Financing in 2015

by | Jul 9, 2021 | Financing, How-To

Keeping up with market trends, making the most of your money, and financing the log or timber frame home you have always wanted may seem more challenging than ever in 2015. In reality, there is no time like the present to make log and timber home dreams come true. Several key elements influence home financing today, and these are basic, even during times of economic instability that are hopefully in the rear view mirror for both businesses and consumers. First, work with professionals who are experienced in log and timber home financing. Deal with people you can trust. Do your homework, listen to advice, and make informed decisions.

The old saying that the more things change the more they stay the same applies to log and timber home financing in 2015. Most banks and financial institutions continue to offer basic loans at 80 percent of the appraised value or sale price, in the case of a purchase of an existing home, with terms up to 30 years. Although interest rates are subject to change on a daily basis, they remain favorable and fluctuations are minimal. Fixed rates are attractive, and borrowers may often lock in a specific rate at the time of application. Generally speaking, economists see interest rates remaining at historically low levels through the end of this year.

“Another consideration is the fact that banks have plenty of money to lend,” explains Lloyd Congdon, executive vice president and senior lending officer of Community Trust and Banking Company in Chattanooga, Tennessee. “Loan demand is picking up, and for qualified borrowers the process is straightforward and can be completed in a relatively short period of time, usually from four to six weeks.”

Prospective borrowers save time and money and even reduce the “hassle factor” by determining how much they can afford to spend and then getting prequalified for their mortgage. Developing a budget that includes the proposed payment is the first step. Evaluating income and expenses, as well as cash on hand and payment and credit history, helps to ease the process from application to closing. A loan officer will request such financial information as a current personal financial statement, income tax returns for the prior two or three years, payment stubs, and possibly W-2 income forms. A credit report is then obtained from one or more major reporting agencies, and a cash flow analysis is performed. Qualified borrowers typically have acceptable credit scores, 680 or above, while they also demonstrate a cash flow cushion that covers the proposed monthly payment and provides for other debt service obligations with a sufficient amount remaining for living expenses.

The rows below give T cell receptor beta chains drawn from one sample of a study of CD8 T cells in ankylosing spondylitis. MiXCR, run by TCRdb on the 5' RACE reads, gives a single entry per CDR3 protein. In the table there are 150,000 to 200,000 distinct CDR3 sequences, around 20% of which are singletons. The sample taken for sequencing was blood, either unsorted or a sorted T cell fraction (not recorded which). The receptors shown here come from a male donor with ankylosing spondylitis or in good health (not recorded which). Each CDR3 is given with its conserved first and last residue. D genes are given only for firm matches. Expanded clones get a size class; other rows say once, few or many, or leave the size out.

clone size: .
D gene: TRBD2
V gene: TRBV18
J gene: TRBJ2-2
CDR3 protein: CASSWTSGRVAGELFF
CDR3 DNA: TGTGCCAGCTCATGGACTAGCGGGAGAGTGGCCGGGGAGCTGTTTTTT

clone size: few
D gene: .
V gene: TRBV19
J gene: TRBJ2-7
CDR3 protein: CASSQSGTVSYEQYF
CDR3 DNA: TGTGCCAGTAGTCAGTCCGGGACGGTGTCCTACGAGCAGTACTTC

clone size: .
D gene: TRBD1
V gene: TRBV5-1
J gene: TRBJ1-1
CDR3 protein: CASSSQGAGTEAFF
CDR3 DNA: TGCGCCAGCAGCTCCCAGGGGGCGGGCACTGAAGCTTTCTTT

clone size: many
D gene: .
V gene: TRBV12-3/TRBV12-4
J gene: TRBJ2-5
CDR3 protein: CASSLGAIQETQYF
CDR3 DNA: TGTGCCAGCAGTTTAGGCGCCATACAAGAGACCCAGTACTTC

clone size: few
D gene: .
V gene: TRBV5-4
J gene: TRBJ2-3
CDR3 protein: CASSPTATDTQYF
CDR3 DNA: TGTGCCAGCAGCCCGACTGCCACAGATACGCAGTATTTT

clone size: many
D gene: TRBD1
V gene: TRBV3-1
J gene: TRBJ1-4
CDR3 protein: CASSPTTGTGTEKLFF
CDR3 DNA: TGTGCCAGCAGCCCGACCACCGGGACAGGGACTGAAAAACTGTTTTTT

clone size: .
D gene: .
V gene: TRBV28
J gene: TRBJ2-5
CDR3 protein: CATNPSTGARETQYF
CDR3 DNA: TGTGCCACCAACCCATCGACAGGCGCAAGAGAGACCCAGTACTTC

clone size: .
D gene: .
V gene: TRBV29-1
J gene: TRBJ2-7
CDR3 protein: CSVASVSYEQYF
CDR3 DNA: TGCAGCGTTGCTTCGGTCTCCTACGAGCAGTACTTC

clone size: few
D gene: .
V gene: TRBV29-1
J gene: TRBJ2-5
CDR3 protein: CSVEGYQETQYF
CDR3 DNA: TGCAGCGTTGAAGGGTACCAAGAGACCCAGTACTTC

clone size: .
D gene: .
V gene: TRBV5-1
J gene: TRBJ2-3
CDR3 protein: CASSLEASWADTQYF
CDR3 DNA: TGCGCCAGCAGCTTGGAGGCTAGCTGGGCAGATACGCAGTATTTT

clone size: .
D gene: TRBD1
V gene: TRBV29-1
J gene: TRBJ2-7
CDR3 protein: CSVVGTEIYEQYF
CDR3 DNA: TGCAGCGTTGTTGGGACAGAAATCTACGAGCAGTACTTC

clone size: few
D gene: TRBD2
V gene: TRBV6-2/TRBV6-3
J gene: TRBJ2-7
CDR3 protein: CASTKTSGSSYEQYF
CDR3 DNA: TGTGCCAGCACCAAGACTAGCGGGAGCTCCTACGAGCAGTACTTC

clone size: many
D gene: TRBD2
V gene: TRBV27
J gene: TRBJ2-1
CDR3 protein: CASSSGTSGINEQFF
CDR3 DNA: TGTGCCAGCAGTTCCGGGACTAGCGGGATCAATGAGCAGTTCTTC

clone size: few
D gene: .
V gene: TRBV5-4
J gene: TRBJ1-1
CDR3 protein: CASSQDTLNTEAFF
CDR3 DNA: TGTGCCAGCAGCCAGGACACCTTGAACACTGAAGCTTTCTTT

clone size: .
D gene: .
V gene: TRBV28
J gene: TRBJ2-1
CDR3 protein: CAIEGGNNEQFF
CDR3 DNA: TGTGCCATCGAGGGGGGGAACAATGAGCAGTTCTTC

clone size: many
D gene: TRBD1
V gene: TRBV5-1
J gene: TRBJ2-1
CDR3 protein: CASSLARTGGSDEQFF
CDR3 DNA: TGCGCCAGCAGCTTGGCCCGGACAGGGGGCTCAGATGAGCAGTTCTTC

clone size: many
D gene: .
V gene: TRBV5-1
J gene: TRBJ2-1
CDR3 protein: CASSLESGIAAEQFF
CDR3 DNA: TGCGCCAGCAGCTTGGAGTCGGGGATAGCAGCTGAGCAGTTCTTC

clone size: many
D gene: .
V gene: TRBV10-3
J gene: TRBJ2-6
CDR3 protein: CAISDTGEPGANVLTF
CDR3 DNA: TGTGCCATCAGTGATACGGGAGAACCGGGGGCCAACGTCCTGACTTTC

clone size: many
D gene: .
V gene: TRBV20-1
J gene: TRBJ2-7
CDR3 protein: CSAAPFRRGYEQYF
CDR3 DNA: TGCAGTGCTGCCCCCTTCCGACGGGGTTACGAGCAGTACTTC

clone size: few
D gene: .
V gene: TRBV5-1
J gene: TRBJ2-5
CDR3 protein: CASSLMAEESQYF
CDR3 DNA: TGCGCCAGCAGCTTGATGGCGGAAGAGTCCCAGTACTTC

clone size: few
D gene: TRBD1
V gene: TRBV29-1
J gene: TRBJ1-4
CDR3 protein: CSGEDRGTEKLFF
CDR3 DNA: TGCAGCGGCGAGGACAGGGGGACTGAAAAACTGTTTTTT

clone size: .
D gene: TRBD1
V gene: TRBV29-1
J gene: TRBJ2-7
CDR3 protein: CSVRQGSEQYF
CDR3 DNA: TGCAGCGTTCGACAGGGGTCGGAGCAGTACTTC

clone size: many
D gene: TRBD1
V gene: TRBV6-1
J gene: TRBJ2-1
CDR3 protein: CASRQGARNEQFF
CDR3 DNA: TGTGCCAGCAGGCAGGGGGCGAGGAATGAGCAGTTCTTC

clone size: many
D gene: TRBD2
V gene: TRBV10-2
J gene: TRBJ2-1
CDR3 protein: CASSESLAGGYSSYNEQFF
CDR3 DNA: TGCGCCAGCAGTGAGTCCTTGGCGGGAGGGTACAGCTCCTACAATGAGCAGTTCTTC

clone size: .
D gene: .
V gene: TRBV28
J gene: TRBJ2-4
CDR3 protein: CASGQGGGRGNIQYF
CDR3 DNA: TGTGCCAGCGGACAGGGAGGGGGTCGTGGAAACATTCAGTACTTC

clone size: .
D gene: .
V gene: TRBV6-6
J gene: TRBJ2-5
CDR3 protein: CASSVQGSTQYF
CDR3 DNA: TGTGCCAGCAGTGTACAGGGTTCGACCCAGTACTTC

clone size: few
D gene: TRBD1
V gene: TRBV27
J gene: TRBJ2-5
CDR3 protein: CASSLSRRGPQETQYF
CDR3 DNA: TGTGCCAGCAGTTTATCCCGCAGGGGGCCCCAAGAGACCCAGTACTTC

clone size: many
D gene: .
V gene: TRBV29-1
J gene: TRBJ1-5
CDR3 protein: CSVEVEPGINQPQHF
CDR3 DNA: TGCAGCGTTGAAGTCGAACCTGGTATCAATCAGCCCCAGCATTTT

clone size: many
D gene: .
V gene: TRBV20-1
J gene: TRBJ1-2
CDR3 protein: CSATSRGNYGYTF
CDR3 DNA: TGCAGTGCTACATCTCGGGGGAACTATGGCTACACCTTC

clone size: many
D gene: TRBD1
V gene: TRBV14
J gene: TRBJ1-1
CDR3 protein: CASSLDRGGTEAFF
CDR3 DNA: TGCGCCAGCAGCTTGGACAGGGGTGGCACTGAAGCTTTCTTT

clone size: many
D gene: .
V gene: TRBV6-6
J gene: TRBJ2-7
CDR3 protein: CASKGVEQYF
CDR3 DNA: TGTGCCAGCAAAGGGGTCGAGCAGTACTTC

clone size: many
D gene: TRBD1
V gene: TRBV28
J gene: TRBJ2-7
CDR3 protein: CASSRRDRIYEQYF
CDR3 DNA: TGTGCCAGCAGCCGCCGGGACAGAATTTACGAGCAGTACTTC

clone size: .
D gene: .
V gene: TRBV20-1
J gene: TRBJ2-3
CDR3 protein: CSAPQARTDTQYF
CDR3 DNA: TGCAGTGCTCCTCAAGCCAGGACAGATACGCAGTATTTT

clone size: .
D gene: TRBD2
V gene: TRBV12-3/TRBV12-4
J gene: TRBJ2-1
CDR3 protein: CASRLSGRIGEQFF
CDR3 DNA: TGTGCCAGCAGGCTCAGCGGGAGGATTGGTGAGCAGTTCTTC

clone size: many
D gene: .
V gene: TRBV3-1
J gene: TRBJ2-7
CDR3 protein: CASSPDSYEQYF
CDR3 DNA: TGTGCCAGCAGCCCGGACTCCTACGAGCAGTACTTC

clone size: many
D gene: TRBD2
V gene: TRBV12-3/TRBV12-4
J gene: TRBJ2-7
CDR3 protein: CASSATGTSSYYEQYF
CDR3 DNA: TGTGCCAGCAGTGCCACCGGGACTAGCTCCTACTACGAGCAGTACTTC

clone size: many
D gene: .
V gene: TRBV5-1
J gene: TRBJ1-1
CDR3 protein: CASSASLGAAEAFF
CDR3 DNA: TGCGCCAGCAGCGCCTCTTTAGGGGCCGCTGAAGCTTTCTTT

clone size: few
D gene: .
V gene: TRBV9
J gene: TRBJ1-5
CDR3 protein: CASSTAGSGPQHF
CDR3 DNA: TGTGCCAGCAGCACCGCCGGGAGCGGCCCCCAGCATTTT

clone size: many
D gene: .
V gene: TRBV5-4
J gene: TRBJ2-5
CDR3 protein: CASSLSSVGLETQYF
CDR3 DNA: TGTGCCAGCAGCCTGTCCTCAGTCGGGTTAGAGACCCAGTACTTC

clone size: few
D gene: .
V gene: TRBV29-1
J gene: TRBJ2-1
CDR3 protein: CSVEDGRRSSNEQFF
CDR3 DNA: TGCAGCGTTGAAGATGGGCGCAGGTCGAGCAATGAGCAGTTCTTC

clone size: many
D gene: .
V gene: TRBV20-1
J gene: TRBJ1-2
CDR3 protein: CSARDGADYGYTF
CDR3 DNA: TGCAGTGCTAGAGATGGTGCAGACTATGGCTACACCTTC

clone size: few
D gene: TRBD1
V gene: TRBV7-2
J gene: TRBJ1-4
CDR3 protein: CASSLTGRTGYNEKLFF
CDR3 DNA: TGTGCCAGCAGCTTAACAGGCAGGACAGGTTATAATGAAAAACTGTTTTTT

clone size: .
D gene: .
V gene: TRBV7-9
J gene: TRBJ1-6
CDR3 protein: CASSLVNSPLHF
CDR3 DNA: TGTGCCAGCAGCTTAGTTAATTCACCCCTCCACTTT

Whether you are shopping for a construction loan or purchasing an existing log or timber home, an appraisal will be performed on the property to determine its market value. In turn, the appraisal will dictate the amount of money that can be borrowed to maintain the bank’s loan to value requirement. In other words, a home that appraises for $600,000 will typically result in a lender financing $480,000 (80 percent) of the cost. In the case of a purchase, the borrower will need cash to cover the difference between the loan amount and the purchase price or appraised value, whichever is lower. Construction financing requires the borrower to have equity in the lot on which the home will be constructed, cash in the bank, or a combination of the two. In either case, the borrower is also responsible for paying closing costs associated with the loan. These costs usually include any origination fee charged by the lender, appraisal, title insurance, recording fees and taxes, survey, and other items.

Construction loans include the added dimension of preparing the log or timber package for delivery to the building site. Before a log or timber company begins cutting for a specific project, it may require as much as 50 percent of the package cost up front. In this case, dealing with an experienced lender that is willing to advance funds for that purpose—or having the cash to make the initial payment to the log company—is paramount. Be prepared.

“The entire process may seem complicated, particularly when someone is involved in a transaction that occurs only once or twice in a lifetime,” Congdon relates. “This is where trust and open communication become extremely important. Ask questions. Compare interest rates, and find the financing program that is right for you.”

Financing a log or timber home in 2015 requires work on the part of the prospective homeowner, but that is true of any worthwhile endeavor. The best news is that economic conditions are favorable, and the months ahead are filled with tremendous opportunity.